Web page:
Text: This post is mostly in English with some Filipino and Taglish.
When the Philippine government allowed outbound travels again back in October, despite overall paranoia, I decided to travel outside the country for personal reasons (I don’t want to use the term “nonessential” because what if it’s essential to me? NAKS).
My plan had always been there but evolving community quarantines and national restrictions pushed it back. Government guidelines also change every so often, both outbound and inbound, and add workplace-specific guidance, they really made it harder to navigate the plan. But as they say, if there’s a will, there’s a way, so in under a month, yours truly was on her way.
The requirements changed in a span of two weeks. Initially they required travelers to present round-trip tickets, medical insurance, personal declaration of risks, and a negative COVID test result. The last item was changed to oh, an negative antigen test would suffice, then immediately to ah, don’t bother, we do not need to see test results at all. I think it’s because the airlines have their own requirements anyway, so maybe the government unofficially turned over the burden of asking for proof to the carriers?
Anyway, so, I went to the US for two weeks. Contrary to the misconception, the US has not restricted tourist visa-possessing travelers from the Philippines when they announced their travel restrictions; it only seemed that way because the US Embassy here has been closed for routine visa operations since April and more importantly, the Philippine government did not allow nonessential travels for a good seven months anyway.
To prepare for the trip, I did the following:
1.Purchased a round-trip ticket.
I threw my “Price – Low to High” principle out the window and chose Korean Airlines because they offer the shortest flight duration, ergo, less layovers and exposure. I also ditched my DIY planning and decided to seek the help of an agency; with the ever-changing circumstances I didn’t want to be dealing with the adjustments should it occur. I recommend Interlink Travel Corporation who is managed by a friend. They are in Manila although in the middle of relocating to a new office. For price quotes and assistance, you can contact them at +632 5240016 to 18 and +639173294737.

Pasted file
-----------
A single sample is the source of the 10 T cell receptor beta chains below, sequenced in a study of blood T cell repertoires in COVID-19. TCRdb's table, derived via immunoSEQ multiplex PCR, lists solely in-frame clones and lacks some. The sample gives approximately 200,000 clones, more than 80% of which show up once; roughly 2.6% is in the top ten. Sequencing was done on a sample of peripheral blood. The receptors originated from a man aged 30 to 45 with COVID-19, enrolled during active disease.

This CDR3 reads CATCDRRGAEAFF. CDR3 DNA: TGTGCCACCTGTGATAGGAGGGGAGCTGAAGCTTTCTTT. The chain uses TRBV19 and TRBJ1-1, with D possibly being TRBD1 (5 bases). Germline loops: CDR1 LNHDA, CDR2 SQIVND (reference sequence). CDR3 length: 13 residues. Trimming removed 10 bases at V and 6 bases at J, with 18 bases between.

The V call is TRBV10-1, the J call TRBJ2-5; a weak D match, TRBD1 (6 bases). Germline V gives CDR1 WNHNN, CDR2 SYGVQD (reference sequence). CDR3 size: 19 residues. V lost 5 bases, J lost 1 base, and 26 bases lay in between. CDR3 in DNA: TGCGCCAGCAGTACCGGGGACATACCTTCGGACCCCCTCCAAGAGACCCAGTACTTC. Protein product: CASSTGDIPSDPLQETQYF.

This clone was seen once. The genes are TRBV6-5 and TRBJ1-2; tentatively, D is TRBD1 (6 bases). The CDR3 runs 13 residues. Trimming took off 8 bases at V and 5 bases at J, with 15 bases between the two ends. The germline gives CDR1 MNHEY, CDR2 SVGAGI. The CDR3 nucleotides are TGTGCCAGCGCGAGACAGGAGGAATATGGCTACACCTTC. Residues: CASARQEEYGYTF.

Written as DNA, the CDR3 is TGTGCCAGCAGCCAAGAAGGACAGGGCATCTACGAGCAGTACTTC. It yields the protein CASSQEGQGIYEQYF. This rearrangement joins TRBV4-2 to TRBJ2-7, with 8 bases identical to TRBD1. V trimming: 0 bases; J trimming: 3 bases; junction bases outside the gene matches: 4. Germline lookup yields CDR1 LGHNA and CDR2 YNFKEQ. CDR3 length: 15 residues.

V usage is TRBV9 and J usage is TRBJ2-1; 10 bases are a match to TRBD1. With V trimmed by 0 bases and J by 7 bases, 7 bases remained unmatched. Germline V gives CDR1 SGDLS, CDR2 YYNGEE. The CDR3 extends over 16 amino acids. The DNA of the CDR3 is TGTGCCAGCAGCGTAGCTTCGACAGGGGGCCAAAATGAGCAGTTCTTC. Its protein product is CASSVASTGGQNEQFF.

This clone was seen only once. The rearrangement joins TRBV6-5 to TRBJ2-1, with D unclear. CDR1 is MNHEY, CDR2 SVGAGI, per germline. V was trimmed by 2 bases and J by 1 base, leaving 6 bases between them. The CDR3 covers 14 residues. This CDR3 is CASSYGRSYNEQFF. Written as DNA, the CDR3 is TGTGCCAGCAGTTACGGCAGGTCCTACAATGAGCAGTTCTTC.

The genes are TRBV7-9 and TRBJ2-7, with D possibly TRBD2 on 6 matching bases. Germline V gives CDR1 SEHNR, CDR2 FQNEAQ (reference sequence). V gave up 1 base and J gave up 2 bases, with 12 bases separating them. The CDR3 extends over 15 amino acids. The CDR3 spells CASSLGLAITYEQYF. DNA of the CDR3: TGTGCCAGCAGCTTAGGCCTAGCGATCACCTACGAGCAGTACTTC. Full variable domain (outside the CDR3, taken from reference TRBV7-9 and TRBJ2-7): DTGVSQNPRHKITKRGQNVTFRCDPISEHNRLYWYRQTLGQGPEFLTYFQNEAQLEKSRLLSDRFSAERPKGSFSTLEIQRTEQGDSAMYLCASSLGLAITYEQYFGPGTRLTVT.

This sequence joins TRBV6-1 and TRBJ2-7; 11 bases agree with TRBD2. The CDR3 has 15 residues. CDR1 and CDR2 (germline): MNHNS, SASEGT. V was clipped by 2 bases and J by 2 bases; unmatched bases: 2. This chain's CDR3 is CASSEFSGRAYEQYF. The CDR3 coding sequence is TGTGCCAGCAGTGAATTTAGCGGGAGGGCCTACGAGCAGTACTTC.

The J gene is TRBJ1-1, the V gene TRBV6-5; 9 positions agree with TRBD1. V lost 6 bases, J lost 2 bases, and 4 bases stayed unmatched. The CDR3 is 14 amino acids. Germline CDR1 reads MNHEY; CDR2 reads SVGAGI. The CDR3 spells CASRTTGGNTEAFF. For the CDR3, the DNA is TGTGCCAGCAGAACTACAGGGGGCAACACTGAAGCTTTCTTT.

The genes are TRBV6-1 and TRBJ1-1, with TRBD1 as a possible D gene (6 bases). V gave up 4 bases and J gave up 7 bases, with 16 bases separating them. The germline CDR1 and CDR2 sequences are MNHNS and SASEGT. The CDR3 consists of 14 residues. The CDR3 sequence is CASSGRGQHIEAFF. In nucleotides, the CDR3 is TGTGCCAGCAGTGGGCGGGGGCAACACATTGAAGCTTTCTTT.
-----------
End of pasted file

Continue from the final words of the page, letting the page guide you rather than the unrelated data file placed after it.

3. Purchased a travel and medical insurance.
I battled with a few choices until I settled with USI Travel Insurance Services. If you browse their site, the terms and inclusions are straightforward with a premium calculator so you can tailor it based on your travel duration and age versus needs. I needed both travel and medical insurance, and one that specifically states COVID-19 is included in the coverage. With their Standard Plan A, I got what I wanted. If you check the inclusions in the standard plan, political unrest was also covered, and since I went when the nail-biting US elections just ended, that was also part of my apprehensions. What if magka-civil unrest, paano ako uuwi? Char. I ended up not using the insurance at all which is always the better option.
4. Executed an immigration declaration acknowledging the risks involved in traveling overseas.
This document was provided at the airline check-in counter. It’s a one-pager asking your bio-details and travel details. One field in the form asked the purpose of the trip, if it is essential, and if it is not, why do I need to travel? Feel na feel mo na gusto ka pa ring pigilan, lol. I totally understand the precautions but a slightly nervous me was ready to provide an essay as to why, but I was limited to three lines! In the end, brief and direct to the point will cut it.
The Outbound Process
Even with the lifting of the restrictions, the airport was still very much unoccupied when I arrived. Since online checkin was not an option I was still there three hours before the flight. Korean Air was very thorough, and presenting paper copies of the documents required definitely helped. For the negative test result they required a signed certificate, and there were a few who were not allowed to proceed for not having one. Hindi ko na nausyoso nasaan ang disconnect doon kung bakit hindi nila alam, kasi I am sure had they known, magcocomply naman sila.
I had to complete by hand the immigration declaration before getting my boarding pass. Once finished, the airline staff told me to look for her again when immigration does not allow me to proceed so they can offload and release my luggage. I knew that it’s a very standard spiel even without the pandemic but hearing it at that point wasn’t very comforting. Sa dami ng dinaaanan ko, sabay hindi pa rin ako makakaalis?! My gahd.